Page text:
During WWII, he would serve three-and-a-half years on three separate ships in the Pacific as a machinist mate—missing the birth of two of his three children—before being honorably discharged and returning to Houston. But these sacrifices for his country had earned him his first opportunity, at 27 years old, to pursue a college education with the military’s GI Bill.
“UH was a real benefit to veterans,” he said. “They gave us a home and a chance at a degree with the GI Bill.”
Thousands of veterans, just like Rogers, enrolled at UH following the war. Like Rogers, many raised their families in the makeshift quarters they once called Veteran's Village—rows of trailers setup as temporary housing on university grounds.
Though the GI Bill helped fund Rogers’ education, he needed money to support his family, so he went back to his former job at Reed Roller Bit and balanced school, work and family life. Still, despite the cheap rent in Veteran’s Village—just $10 a month—it became difficult for his growing family to get by. Soon, Rogers said, he made the difficult decision to re-enlist in the military as a Navy reservist to supplement his family’s income.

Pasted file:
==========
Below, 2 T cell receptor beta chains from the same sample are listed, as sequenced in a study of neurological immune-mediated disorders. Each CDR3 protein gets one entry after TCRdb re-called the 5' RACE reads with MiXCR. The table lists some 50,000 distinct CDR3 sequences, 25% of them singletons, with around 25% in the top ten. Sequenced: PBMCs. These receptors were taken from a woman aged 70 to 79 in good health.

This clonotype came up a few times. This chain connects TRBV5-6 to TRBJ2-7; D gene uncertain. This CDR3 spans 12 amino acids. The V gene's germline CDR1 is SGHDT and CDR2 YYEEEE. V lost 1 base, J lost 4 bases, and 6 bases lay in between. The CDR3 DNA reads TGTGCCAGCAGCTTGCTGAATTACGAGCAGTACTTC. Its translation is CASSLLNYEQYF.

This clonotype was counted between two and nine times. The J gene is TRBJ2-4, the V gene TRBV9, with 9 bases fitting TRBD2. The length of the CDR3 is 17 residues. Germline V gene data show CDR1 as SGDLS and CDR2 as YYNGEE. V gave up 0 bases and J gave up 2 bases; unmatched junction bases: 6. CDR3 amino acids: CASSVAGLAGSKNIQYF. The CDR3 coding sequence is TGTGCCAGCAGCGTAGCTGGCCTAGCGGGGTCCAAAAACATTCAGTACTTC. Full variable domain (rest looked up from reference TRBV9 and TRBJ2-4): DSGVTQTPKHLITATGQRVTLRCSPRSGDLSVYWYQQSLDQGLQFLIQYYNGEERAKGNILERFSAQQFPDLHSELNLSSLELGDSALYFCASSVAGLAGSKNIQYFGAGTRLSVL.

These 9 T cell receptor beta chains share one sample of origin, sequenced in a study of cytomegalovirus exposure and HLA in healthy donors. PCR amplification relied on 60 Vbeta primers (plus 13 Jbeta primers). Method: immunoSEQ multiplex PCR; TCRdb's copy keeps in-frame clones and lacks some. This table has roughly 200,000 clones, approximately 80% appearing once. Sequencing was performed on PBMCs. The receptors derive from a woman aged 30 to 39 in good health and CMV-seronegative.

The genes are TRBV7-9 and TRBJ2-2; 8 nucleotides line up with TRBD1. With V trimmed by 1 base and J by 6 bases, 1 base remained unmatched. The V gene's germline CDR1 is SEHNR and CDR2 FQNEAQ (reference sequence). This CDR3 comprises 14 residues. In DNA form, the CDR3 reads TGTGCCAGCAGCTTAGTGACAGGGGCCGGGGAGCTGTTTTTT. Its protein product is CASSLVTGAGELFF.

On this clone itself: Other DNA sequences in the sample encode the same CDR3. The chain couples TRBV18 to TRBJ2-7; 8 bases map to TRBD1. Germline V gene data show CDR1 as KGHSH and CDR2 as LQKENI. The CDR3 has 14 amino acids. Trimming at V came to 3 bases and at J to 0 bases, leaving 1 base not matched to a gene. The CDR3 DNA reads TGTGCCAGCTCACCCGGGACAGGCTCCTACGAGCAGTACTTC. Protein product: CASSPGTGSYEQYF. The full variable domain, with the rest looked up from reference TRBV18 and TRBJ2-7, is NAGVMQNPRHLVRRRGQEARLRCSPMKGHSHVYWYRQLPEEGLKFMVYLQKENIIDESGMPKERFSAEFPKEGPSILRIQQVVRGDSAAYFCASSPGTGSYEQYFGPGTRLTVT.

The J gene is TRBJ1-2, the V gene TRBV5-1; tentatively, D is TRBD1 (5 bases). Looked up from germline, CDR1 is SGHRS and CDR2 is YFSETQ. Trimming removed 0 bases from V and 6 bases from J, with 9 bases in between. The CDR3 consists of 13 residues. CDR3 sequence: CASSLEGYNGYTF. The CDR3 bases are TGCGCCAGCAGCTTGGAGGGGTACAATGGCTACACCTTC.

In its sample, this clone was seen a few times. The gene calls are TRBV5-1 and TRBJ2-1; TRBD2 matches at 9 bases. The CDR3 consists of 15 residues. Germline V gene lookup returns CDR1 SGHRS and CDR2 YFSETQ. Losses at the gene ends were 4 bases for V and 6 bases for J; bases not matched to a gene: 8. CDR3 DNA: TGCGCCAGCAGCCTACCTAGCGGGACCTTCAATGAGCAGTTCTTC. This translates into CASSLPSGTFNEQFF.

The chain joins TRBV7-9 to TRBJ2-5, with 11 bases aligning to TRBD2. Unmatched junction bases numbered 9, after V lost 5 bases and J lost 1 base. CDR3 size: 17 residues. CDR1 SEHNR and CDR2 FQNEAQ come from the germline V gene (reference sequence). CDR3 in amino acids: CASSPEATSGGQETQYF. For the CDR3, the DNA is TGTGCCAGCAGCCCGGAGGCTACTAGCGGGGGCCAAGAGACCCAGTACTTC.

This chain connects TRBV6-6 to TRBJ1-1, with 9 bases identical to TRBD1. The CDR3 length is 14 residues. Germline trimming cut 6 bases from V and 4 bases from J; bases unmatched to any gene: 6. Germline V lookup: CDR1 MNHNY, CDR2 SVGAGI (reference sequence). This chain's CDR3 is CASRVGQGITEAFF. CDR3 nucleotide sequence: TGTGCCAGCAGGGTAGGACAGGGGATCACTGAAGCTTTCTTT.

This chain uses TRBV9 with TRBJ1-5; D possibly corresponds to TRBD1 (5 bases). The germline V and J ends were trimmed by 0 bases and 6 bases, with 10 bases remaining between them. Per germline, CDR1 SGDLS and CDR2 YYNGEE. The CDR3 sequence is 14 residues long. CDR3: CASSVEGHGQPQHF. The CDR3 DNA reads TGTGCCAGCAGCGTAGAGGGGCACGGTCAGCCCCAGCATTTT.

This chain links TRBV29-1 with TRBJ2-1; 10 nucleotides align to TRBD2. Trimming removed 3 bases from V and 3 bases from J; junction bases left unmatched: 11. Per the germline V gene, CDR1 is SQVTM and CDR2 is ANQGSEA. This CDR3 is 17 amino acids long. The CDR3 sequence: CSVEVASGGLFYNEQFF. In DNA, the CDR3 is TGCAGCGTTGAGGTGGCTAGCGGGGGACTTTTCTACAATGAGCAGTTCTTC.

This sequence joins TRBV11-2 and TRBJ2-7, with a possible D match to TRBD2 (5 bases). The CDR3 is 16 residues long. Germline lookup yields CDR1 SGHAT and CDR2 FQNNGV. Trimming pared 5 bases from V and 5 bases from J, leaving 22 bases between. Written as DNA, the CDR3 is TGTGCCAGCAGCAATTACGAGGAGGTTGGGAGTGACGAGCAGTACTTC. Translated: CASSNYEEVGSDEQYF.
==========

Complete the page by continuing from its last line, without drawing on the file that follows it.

Two years later, Rogers would receive news that would make his knees buckle and change the plans for his approaching graduation celebration.
The Navy had called his reserve unit to active duty. It happened so fast, there wasn’t even time to finish his last two classes. He had to leave three weeks shy of the end of the semester. Like many veterans, his transcript reflects this—showing two grades of Q.
“That’s what they did back then,” he said. “It meant I was successfully passing at the time of termination, so I was able to get my degree.”
He saw his degree for the first time when he returned to Houston after a year and a half on the USS Glendale.
The document, now yellowed and the black jacket dusty and scratched, is more than just paper bound in leather to Rogers and his family. The degree started a tradition for his three daughters, their five children and his 10 great-grandchildren. Through his dedication to the pursuit of higher education each know that no matter what is thrown at you, a college degree will always be worth striving for.
|Graduation By The Numbers|
*All numbers are estimated. Final numbers are not available until after semester grades, which include final exam scores, have been calculated.